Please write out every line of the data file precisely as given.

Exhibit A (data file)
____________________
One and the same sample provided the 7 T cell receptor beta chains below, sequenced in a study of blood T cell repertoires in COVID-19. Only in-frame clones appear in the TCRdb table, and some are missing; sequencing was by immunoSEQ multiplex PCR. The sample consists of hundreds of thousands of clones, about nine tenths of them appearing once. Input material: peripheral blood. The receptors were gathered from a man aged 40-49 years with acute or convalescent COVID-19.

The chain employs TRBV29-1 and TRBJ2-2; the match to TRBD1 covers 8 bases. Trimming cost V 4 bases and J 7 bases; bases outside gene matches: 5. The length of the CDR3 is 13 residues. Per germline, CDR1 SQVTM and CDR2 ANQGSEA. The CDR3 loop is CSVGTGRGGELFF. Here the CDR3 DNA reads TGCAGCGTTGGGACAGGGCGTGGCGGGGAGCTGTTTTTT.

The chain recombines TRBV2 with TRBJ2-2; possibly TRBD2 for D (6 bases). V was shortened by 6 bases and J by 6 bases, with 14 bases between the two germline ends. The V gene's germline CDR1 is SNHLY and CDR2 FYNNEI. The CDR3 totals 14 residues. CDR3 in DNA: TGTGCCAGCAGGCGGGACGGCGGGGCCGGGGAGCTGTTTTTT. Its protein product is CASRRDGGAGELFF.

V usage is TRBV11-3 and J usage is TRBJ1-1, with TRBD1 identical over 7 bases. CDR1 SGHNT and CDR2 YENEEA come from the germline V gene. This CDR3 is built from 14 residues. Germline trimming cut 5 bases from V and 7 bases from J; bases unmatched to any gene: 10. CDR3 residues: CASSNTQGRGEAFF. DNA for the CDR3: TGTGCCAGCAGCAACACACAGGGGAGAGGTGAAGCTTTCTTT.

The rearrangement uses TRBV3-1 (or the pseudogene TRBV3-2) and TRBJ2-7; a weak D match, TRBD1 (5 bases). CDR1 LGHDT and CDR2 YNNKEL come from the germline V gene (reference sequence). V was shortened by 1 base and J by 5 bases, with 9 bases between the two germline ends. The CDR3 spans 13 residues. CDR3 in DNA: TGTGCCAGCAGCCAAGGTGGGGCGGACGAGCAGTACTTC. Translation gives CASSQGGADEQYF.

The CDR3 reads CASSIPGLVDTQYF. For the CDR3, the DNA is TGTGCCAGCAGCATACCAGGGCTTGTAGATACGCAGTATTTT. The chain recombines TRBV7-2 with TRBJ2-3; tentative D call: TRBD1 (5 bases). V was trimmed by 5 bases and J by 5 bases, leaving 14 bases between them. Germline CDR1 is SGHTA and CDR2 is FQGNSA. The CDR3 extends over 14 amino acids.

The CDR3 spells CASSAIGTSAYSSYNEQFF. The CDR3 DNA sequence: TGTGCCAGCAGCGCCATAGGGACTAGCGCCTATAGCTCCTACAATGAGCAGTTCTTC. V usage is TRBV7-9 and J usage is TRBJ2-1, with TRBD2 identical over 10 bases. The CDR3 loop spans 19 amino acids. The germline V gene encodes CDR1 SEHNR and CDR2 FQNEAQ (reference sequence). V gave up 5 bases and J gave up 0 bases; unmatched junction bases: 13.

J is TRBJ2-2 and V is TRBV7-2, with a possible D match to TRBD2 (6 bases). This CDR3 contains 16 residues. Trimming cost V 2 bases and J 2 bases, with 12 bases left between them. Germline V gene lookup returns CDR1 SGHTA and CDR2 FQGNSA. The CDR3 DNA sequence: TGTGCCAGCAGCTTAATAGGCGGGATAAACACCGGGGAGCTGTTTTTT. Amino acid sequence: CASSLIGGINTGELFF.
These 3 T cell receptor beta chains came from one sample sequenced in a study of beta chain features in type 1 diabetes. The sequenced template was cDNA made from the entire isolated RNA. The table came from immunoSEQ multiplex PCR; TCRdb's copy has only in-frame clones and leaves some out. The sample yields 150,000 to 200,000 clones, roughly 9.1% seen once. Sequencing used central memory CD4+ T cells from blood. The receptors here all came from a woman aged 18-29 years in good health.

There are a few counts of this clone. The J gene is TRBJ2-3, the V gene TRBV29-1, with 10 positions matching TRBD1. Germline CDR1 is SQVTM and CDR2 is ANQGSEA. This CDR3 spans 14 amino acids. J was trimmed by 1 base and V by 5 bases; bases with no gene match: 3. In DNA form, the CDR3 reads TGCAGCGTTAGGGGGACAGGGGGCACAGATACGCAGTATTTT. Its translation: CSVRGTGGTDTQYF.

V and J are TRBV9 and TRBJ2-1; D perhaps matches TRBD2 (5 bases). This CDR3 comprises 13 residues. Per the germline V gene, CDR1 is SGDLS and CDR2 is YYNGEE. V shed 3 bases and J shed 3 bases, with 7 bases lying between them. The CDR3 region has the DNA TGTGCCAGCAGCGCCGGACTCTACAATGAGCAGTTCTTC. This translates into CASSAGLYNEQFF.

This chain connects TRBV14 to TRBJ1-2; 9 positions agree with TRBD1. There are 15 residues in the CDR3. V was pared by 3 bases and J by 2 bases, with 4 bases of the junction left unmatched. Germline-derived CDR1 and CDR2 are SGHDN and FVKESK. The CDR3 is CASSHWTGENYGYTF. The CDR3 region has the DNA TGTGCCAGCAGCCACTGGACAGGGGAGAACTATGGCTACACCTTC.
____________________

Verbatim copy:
One and the same sample provided the 7 T cell receptor beta chains below, sequenced in a study of blood T cell repertoires in COVID-19. Only in-frame clones appear in the TCRdb table, and some are missing; sequencing was by immunoSEQ multiplex PCR. The sample consists of hundreds of thousands of clones, about nine tenths of them appearing once. Input material: peripheral blood. The receptors were gathered from a man aged 40-49 years with acute or convalescent COVID-19.

The chain employs TRBV29-1 and TRBJ2-2; the match to TRBD1 covers 8 bases. Trimming cost V 4 bases and J 7 bases; bases outside gene matches: 5. The length of the CDR3 is 13 residues. Per germline, CDR1 SQVTM and CDR2 ANQGSEA. The CDR3 loop is CSVGTGRGGELFF. Here the CDR3 DNA reads TGCAGCGTTGGGACAGGGCGTGGCGGGGAGCTGTTTTTT.

The chain recombines TRBV2 with TRBJ2-2; possibly TRBD2 for D (6 bases). V was shortened by 6 bases and J by 6 bases, with 14 bases between the two germline ends. The V gene's germline CDR1 is SNHLY and CDR2 FYNNEI. The CDR3 totals 14 residues. CDR3 in DNA: TGTGCCAGCAGGCGGGACGGCGGGGCCGGGGAGCTGTTTTTT. Its protein product is CASRRDGGAGELFF.

V usage is TRBV11-3 and J usage is TRBJ1-1, with TRBD1 identical over 7 bases. CDR1 SGHNT and CDR2 YENEEA come from the germline V gene. This CDR3 is built from 14 residues. Germline trimming cut 5 bases from V and 7 bases from J; bases unmatched to any gene: 10. CDR3 residues: CASSNTQGRGEAFF. DNA for the CDR3: TGTGCCAGCAGCAACACACAGGGGAGAGGTGAAGCTTTCTTT.

The rearrangement uses TRBV3-1 (or the pseudogene TRBV3-2) and TRBJ2-7; a weak D match, TRBD1 (5 bases). CDR1 LGHDT and CDR2 YNNKEL come from the germline V gene (reference sequence). V was shortened by 1 base and J by 5 bases, with 9 bases between the two germline ends. The CDR3 spans 13 residues. CDR3 in DNA: TGTGCCAGCAGCCAAGGTGGGGCGGACGAGCAGTACTTC. Translation gives CASSQGGADEQYF.

The CDR3 reads CASSIPGLVDTQYF. For the CDR3, the DNA is TGTGCCAGCAGCATACCAGGGCTTGTAGATACGCAGTATTTT. The chain recombines TRBV7-2 with TRBJ2-3; tentative D call: TRBD1 (5 bases). V was trimmed by 5 bases and J by 5 bases, leaving 14 bases between them. Germline CDR1 is SGHTA and CDR2 is FQGNSA. The CDR3 extends over 14 amino acids.

The CDR3 spells CASSAIGTSAYSSYNEQFF. The CDR3 DNA sequence: TGTGCCAGCAGCGCCATAGGGACTAGCGCCTATAGCTCCTACAATGAGCAGTTCTTC. V usage is TRBV7-9 and J usage is TRBJ2-1, with TRBD2 identical over 10 bases. The CDR3 loop spans 19 amino acids. The germline V gene encodes CDR1 SEHNR and CDR2 FQNEAQ (reference sequence). V gave up 5 bases and J gave up 0 bases; unmatched junction bases: 13.

J is TRBJ2-2 and V is TRBV7-2, with a possible D match to TRBD2 (6 bases). This CDR3 contains 16 residues. Trimming cost V 2 bases and J 2 bases, with 12 bases left between them. Germline V gene lookup returns CDR1 SGHTA and CDR2 FQGNSA. The CDR3 DNA sequence: TGTGCCAGCAGCTTAATAGGCGGGATAAACACCGGGGAGCTGTTTTTT. Amino acid sequence: CASSLIGGINTGELFF.
These 3 T cell receptor beta chains came from one sample sequenced in a study of beta chain features in type 1 diabetes. The sequenced template was cDNA made from the entire isolated RNA. The table came from immunoSEQ multiplex PCR; TCRdb's copy has only in-frame clones and leaves some out. The sample yields 150,000 to 200,000 clones, roughly 9.1% seen once. Sequencing used central memory CD4+ T cells from blood. The receptors here all came from a woman aged 18-29 years in good health.

There are a few counts of this clone. The J gene is TRBJ2-3, the V gene TRBV29-1, with 10 positions matching TRBD1. Germline CDR1 is SQVTM and CDR2 is ANQGSEA. This CDR3 spans 14 amino acids. J was trimmed by 1 base and V by 5 bases; bases with no gene match: 3. In DNA form, the CDR3 reads TGCAGCGTTAGGGGGACAGGGGGCACAGATACGCAGTATTTT. Its translation: CSVRGTGGTDTQYF.

V and J are TRBV9 and TRBJ2-1; D perhaps matches TRBD2 (5 bases). This CDR3 comprises 13 residues. Per the germline V gene, CDR1 is SGDLS and CDR2 is YYNGEE. V shed 3 bases and J shed 3 bases, with 7 bases lying between them. The CDR3 region has the DNA TGTGCCAGCAGCGCCGGACTCTACAATGAGCAGTTCTTC. This translates into CASSAGLYNEQFF.

This chain connects TRBV14 to TRBJ1-2; 9 positions agree with TRBD1. There are 15 residues in the CDR3. V was pared by 3 bases and J by 2 bases, with 4 bases of the junction left unmatched. Germline-derived CDR1 and CDR2 are SGHDN and FVKESK. The CDR3 is CASSHWTGENYGYTF. The CDR3 region has the DNA TGTGCCAGCAGCCACTGGACAGGGGAGAACTATGGCTACACCTTC.